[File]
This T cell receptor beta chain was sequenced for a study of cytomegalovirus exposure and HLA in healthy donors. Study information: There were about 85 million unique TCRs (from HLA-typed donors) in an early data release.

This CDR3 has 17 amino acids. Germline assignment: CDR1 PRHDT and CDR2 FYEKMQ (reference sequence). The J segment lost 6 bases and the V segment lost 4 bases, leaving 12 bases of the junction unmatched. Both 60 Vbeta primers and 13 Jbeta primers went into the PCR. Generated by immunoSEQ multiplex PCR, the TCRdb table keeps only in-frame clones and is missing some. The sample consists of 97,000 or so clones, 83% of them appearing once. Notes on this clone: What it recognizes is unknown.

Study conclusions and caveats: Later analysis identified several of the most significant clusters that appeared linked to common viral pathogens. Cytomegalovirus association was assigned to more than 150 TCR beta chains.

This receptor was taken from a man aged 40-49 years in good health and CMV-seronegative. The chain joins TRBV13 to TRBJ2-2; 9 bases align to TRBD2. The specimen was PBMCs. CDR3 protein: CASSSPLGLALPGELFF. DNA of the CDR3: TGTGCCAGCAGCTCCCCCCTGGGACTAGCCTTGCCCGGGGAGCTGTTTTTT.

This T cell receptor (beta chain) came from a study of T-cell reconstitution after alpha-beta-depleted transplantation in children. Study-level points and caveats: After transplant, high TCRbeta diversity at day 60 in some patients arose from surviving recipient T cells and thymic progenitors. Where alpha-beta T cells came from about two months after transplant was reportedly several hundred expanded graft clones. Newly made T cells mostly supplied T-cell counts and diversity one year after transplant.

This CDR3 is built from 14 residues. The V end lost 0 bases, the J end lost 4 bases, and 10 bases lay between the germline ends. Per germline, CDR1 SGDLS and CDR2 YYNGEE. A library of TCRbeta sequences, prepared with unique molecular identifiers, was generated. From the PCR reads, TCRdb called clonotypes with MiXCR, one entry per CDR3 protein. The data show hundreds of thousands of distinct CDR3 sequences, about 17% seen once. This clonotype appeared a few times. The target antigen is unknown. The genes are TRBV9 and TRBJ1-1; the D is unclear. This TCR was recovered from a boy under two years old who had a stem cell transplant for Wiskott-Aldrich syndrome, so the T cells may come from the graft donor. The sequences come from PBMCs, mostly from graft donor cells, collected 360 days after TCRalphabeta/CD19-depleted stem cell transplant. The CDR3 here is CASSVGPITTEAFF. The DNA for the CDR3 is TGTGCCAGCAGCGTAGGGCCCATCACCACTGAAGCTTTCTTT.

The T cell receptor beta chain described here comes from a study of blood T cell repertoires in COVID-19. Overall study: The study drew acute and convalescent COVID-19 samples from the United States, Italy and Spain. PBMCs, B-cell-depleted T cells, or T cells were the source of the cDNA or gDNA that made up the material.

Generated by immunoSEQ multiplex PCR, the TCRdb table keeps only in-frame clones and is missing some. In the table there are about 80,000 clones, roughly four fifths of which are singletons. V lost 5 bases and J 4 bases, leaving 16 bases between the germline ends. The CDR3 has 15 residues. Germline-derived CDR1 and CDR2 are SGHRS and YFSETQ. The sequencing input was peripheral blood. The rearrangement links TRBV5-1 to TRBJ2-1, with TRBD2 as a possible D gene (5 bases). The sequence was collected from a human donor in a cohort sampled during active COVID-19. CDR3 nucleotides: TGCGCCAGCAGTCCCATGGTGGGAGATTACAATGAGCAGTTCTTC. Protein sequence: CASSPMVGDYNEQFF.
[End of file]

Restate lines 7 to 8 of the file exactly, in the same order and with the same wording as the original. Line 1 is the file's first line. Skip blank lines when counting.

The T cell receptor beta chain described here comes from a study of blood T cell repertoires in COVID-19. Overall study: The study drew acute and convalescent COVID-19 samples from the United States, Italy and Spain. PBMCs, B-cell-depleted T cells, or T cells were the source of the cDNA or gDNA that made up the material.

Generated by immunoSEQ multiplex PCR, the TCRdb table keeps only in-frame clones and is missing some. In the table there are about 80,000 clones, roughly four fifths of which are singletons. V lost 5 bases and J 4 bases, leaving 16 bases between the germline ends. The CDR3 has 15 residues. Germline-derived CDR1 and CDR2 are SGHRS and YFSETQ. The sequencing input was peripheral blood. The rearrangement links TRBV5-1 to TRBJ2-1, with TRBD2 as a possible D gene (5 bases). The sequence was collected from a human donor in a cohort sampled during active COVID-19. CDR3 nucleotides: TGCGCCAGCAGTCCCATGGTGGGAGATTACAATGAGCAGTTCTTC. Protein sequence: CASSPMVGDYNEQFF.